SAP: A Mystery

by John Swan
ISBN: 1894663543

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A Review of: Sap: A Mystery
by Des McNally

Let's be honest from the start, Author (and protagonist) John Swan's latest mystery Sap is not an elegant book. Nor is it written with much finesse.
In my opinion, Swan's second foray into the mystery genre (his first effort, The Rouge Murders, was well received), will appeal to a relatively small market, for despite what I think is an attempt by Swan to write something akin to the very popular Mickey Spillane novels, Sap doesn't succeed because there's little if anything that is attractive about its protagonist.
While the back cover speaks of the novel being "very funny" the reader must understand that this is not George Burns type of humour; it's hard-edged, tungsten coated stuff that will be welcomed only by the most serious devotees of the style as they trace Swan's descent into, and adventures in, the demi-monde of East Toronto.
Swan, widower, alcoholic and unhygienic private detective, first greets us in his Hamilton apartment in the company of the requisite wise-cracking "Blonde Bombshell" Meg Maloney. For some reason (that isn't made clear to us), the couple takes us to the underbelly of Toronto where we are introduced to drug users, drug dealers, murderers, tarts and rogue police-and this is to mention only the more civic minded members of the community we encounter in Swan's nether-world.
It may be an overstatement to suggest that Swan must have had beside him a glossary of obscenities and depraved acts as he wrote the book. This narrative is replete with them. In addition, the partnership of Swan and Maloney is an extremely odd one. Sex is constantly in the air but consummation never occurs as the distaff member of the duo vetoes it. However, Meg seems to be seriously aroused by violence and spends considerable effort persuading Swan to fight any available body, so there's no shortage of beatings and blood.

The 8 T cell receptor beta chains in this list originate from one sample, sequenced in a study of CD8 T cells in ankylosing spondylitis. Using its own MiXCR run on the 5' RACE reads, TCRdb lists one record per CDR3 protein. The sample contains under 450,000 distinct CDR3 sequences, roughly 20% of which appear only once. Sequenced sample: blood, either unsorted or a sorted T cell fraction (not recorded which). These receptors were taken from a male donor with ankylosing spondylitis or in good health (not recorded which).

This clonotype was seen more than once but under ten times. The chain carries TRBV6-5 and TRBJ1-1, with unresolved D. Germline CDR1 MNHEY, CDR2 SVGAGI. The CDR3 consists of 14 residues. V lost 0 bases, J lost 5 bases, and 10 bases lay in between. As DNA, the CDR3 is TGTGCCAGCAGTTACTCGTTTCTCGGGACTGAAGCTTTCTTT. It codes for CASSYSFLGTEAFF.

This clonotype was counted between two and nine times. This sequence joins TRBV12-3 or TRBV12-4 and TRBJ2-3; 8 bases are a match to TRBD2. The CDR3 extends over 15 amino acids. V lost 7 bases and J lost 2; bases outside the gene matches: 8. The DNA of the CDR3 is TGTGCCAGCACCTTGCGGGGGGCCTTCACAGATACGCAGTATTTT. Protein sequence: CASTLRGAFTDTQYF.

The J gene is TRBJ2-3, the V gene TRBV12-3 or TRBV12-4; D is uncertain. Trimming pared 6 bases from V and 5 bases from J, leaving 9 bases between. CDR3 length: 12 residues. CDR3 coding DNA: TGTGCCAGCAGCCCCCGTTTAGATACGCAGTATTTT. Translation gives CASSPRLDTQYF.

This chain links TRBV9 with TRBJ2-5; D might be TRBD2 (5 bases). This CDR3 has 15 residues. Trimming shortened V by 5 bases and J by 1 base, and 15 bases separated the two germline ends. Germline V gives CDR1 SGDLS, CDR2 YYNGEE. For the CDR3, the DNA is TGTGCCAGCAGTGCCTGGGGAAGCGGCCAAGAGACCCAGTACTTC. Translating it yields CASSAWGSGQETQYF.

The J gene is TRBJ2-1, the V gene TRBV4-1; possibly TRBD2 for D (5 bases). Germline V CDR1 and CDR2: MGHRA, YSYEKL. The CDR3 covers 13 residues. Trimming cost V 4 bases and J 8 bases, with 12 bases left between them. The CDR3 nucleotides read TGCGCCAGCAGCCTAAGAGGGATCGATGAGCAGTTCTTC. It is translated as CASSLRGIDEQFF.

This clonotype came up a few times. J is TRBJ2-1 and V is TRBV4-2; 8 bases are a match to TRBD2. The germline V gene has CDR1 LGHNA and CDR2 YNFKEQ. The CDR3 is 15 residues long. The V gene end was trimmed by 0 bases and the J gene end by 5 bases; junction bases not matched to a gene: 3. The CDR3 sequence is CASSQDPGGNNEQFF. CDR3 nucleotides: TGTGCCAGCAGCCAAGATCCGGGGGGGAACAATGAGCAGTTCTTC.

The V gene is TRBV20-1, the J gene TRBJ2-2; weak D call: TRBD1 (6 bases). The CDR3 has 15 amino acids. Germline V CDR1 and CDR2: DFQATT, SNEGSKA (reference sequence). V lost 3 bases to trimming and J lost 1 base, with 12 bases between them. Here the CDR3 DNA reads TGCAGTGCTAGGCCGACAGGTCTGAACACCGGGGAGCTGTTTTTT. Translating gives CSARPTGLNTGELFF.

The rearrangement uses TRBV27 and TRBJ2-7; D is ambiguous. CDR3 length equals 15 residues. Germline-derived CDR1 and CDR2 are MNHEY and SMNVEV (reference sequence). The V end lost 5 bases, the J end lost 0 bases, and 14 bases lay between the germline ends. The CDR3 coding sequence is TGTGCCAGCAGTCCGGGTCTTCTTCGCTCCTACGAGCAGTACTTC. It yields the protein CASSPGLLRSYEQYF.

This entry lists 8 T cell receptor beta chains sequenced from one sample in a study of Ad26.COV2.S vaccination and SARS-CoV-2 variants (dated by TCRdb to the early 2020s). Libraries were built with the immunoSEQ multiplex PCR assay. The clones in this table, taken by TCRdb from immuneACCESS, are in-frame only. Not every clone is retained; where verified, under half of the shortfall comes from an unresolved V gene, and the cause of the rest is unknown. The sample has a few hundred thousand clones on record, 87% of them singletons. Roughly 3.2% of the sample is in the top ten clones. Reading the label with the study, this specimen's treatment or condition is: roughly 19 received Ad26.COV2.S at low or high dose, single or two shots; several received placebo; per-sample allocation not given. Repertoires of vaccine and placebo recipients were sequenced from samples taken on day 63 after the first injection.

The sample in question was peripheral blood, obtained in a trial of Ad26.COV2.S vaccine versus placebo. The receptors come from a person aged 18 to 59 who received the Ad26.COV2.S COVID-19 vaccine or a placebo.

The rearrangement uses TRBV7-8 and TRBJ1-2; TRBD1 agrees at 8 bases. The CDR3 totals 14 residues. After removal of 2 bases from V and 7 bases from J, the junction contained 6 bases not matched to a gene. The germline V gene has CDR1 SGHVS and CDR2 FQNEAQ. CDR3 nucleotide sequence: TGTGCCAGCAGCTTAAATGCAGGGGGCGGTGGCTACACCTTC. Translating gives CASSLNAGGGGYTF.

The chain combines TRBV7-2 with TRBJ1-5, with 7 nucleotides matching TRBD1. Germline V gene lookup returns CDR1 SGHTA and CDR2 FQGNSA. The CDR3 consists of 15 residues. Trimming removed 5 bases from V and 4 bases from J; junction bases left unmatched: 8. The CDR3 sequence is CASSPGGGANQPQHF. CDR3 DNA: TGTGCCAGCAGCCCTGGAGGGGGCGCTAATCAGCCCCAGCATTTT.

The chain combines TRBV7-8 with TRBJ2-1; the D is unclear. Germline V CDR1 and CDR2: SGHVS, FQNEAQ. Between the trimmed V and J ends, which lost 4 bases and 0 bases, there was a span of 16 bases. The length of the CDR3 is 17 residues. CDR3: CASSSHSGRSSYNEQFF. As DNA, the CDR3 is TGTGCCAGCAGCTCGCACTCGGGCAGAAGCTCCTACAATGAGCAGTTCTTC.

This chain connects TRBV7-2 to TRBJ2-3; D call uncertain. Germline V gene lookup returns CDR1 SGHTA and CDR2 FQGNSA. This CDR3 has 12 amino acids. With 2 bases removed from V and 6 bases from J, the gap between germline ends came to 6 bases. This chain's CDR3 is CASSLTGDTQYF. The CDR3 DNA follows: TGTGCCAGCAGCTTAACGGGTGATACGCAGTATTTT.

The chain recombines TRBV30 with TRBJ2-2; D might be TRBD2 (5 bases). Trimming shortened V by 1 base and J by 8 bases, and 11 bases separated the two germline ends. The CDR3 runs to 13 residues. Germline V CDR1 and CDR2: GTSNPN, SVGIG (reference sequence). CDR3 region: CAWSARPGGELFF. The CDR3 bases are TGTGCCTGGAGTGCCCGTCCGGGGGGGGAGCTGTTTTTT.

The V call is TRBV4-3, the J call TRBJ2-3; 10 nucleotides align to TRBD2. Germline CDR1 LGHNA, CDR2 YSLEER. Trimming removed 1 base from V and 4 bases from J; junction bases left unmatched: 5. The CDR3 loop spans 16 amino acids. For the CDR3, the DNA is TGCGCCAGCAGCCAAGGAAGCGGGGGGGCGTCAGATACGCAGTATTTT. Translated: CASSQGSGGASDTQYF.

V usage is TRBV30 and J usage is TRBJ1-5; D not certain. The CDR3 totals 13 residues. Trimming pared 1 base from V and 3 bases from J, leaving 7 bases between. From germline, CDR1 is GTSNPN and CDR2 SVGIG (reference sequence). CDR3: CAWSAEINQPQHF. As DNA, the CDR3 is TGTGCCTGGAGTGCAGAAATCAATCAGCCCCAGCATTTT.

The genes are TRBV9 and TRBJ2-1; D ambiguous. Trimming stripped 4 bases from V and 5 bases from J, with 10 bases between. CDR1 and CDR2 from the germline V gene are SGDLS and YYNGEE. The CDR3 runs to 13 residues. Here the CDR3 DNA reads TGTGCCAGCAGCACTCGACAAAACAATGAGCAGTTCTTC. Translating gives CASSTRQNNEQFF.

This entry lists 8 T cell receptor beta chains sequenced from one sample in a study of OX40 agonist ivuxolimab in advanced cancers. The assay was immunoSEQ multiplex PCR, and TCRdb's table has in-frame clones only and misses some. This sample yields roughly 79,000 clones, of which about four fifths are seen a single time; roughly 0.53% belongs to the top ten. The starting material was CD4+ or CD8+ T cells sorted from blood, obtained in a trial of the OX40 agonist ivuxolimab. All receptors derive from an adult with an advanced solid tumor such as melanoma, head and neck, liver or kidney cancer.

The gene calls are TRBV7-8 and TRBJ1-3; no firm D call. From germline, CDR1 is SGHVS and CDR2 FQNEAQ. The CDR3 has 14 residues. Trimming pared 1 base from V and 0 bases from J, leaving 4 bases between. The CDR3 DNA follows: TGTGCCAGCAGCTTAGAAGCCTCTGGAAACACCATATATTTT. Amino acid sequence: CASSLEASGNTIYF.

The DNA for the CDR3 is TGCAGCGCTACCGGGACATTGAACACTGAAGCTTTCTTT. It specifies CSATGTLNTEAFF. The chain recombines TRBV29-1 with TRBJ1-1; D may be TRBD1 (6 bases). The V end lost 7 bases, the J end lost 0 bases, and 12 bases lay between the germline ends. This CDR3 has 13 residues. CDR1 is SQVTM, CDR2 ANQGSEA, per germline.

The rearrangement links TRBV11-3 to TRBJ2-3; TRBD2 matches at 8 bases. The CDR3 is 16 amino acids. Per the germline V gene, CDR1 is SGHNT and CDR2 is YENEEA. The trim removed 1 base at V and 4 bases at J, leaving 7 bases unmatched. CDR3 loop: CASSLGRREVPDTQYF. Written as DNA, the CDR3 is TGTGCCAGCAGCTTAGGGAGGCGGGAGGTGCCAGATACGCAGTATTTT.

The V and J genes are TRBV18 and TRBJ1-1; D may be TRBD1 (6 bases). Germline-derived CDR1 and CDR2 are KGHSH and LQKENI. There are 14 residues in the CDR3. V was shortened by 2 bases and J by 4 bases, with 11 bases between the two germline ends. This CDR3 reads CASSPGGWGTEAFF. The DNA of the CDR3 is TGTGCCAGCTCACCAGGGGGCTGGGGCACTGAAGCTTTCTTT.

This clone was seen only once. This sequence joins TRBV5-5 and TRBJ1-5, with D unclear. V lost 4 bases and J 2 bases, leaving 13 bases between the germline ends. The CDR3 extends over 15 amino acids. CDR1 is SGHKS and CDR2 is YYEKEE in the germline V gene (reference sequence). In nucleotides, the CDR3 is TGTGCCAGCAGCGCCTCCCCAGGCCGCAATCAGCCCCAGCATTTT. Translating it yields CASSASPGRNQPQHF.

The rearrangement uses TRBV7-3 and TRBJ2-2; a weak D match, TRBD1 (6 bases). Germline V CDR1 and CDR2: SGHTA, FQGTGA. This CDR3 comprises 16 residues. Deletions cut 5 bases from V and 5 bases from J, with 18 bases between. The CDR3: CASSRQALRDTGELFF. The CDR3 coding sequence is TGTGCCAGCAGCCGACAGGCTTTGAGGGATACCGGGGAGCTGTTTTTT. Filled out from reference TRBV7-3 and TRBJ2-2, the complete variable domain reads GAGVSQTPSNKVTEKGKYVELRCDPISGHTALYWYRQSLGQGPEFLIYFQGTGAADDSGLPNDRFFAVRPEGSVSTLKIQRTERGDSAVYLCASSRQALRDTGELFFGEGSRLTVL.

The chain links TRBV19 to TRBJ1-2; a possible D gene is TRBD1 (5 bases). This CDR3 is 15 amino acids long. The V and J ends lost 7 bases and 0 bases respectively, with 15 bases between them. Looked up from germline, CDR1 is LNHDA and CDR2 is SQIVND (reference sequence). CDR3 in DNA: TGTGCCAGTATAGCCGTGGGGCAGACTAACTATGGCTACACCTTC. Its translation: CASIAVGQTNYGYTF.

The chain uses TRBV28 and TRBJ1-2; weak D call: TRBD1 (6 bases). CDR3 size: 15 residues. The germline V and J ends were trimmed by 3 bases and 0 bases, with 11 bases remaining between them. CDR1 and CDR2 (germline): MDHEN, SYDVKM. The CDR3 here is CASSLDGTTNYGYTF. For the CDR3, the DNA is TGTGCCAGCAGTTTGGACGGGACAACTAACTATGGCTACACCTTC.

While this certainly isn't your consummate "feel good" offering, there is still an element of the author's style that nudges you to continue reading, if only to reach the conclusion of the tale and discover how the author's plot actually plays out!
Despite feeling a little dispirited, drained, and not a little confused after putting this book down, I still believe it would be interesting to see Swan, (the author) give Swan (the detective) at least a few redeeming qualities, and tackle a project more subtle and plot driven. And while it's safe to write about places you know, the less references made to local politicians, places and events, the better. Puzzle your readers with plot and not local issues.

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